As I watched the Obama administration spokespeople on the Sunday morning talk shows, I couldn't help but wonder why they believed the Sergeant Schultz reply of "I know nothing" would absolve the president and his department managers of their culpability in the Internal Revenue Service scandal. If anything, that answer only makes matters worse.
The essence of management is to prevent things from happening, that you don't want to happen. For the president, or his appointed managers, to now say they need to ensure that these things don't happen again, begs the question. Common sense management would have put in place procedures to prevent these failures in the first place.
Workers want to please their bosses. That's human nature. By pleasing the boss, they can retain their job, perhaps get a raise in salary, or maybe receive a promotion or some other recognition or reward. Don't please the boss, and suffer the consequences of failure. Keep that in mind when you think of the administration's public reaction to the Supreme Court's decision, labeled Citizens United. That ruling struck down restrictions in the commonly called McCain-Feingold act which prevented corporations (including nonprofit corporations) and unions from making independent expenditures to political campaigns.
The Obama administration railed against this ruling, essentially claiming that it would allow businesses to unfairly fund Republicans running for elected office. However, if one looks at the amounts of money each candidate collected, such was not the case. On a head to head basis, the Federal Election Commission, the New York Times, and the Washington Post all show that President Obama raised over $250 million more than did Governor Romney. Overall, Republicans and Democrats raised about $1.2 billion each. Because of their extended primary period, and multiple candidates seeking the nomination, much of the Republican contributions were siphoned off into the primary period.
In spite of the fact that there was not a significant difference in overall contributions, the Obama claims of an unfair advantage to the Republicans, because of the Citizens United ruling, in all probability stimulated followers in the Internal Revenue Service to do what they could to stifle organizations that were likely to be opposed to Obama.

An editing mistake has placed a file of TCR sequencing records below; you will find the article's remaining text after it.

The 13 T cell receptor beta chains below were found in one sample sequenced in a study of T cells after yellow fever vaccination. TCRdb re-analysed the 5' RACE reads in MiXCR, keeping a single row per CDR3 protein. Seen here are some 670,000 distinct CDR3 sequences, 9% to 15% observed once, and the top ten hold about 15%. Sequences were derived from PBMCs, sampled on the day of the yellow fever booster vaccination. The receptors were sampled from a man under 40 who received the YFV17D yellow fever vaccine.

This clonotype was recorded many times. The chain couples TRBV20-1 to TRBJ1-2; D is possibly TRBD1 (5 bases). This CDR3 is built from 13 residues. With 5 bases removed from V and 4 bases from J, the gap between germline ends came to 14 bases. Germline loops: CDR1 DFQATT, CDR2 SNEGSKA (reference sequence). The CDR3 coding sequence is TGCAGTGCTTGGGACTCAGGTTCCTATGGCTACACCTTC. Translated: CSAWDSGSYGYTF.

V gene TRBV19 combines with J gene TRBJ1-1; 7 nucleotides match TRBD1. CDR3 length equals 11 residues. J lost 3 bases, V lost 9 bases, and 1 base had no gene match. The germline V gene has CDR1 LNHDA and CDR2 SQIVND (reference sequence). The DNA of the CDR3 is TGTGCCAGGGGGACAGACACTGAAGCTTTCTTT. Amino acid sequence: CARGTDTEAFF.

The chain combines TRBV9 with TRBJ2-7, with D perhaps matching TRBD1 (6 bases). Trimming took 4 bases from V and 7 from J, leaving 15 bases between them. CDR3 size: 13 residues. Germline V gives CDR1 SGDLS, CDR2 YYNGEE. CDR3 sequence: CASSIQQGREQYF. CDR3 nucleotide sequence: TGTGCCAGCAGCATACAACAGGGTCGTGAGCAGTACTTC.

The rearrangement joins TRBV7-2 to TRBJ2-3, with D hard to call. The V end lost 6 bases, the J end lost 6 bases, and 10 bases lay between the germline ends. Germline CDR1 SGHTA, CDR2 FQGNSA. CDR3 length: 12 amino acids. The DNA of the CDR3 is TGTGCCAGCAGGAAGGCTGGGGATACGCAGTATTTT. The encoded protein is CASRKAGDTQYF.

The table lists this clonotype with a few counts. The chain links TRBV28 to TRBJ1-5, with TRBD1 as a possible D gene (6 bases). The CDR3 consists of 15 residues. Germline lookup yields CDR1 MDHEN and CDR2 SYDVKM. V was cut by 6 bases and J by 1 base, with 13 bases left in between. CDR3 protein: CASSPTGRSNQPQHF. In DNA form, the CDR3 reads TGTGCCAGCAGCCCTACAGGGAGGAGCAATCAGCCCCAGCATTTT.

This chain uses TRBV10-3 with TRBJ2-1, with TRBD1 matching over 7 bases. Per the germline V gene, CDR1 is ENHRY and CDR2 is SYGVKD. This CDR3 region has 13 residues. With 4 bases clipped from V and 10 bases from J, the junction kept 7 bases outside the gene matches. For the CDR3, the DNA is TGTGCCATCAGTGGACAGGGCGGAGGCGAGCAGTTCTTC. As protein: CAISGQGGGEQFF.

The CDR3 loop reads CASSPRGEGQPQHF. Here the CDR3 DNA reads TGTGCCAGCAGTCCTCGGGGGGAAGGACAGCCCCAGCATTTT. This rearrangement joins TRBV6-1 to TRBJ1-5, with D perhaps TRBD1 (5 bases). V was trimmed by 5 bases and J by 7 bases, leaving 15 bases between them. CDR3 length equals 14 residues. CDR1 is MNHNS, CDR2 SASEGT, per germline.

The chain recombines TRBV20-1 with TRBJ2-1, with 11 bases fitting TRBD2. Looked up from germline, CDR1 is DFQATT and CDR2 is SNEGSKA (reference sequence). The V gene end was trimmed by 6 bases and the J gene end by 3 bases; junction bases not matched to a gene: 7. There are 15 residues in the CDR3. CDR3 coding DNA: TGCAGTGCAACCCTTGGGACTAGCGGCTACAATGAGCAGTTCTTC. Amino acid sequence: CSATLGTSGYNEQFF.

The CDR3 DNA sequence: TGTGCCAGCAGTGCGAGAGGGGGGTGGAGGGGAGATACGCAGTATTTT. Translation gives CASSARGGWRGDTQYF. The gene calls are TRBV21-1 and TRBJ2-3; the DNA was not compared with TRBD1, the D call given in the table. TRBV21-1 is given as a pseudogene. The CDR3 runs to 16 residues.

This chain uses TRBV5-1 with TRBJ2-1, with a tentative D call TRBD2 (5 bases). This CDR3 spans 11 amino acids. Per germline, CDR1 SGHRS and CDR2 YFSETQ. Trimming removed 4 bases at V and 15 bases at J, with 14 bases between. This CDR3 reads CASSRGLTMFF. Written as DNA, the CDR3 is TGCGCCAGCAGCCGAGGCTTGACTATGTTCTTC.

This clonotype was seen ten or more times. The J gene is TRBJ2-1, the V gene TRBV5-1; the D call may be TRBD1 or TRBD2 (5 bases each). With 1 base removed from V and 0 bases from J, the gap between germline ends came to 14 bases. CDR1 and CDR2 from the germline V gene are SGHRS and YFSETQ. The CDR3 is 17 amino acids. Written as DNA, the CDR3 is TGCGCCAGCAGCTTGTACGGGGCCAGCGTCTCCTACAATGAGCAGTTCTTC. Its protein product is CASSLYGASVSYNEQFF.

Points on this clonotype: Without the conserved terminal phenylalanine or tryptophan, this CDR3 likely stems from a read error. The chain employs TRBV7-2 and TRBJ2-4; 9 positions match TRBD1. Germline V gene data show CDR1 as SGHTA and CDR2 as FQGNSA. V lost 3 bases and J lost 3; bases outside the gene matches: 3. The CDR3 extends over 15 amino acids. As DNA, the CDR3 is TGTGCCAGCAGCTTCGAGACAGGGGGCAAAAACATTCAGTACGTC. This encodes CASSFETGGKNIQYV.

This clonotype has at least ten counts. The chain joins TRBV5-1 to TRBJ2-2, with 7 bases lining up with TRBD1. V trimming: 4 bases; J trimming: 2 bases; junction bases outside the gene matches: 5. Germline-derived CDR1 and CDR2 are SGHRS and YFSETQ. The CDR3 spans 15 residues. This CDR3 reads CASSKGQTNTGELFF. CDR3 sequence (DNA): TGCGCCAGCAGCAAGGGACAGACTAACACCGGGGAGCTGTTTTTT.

Anyone with some modicum of management experience would have taken steps to ensure that political preferences would not override the essence of the Supreme Court's ruling. For managers within the IRS, the Treasury Department, the president, and his staff, to feign outrage over not knowing of the outrageous conditions that were imposed by the IRS on the "right leaning", Not for profit corporations, is absurd.
Can you imagine a corporate CEO telling his/her shareholder's that he/she didn't know his people were breaking the law and no one in the entire chain of command knew anything about it? If that were the case, a rapid change of management would take place.
The organization is a reflection of the boss, of the boss, of the boss. Workers do their best to satisfy the boss and they look for the recognition they earned in doing so. For people to pretend that the workers stifled the "right leaning" Not for profits, and did not make their bosses aware of those achievements, defies credulity.
To accept the unacceptable will stimulate its growth.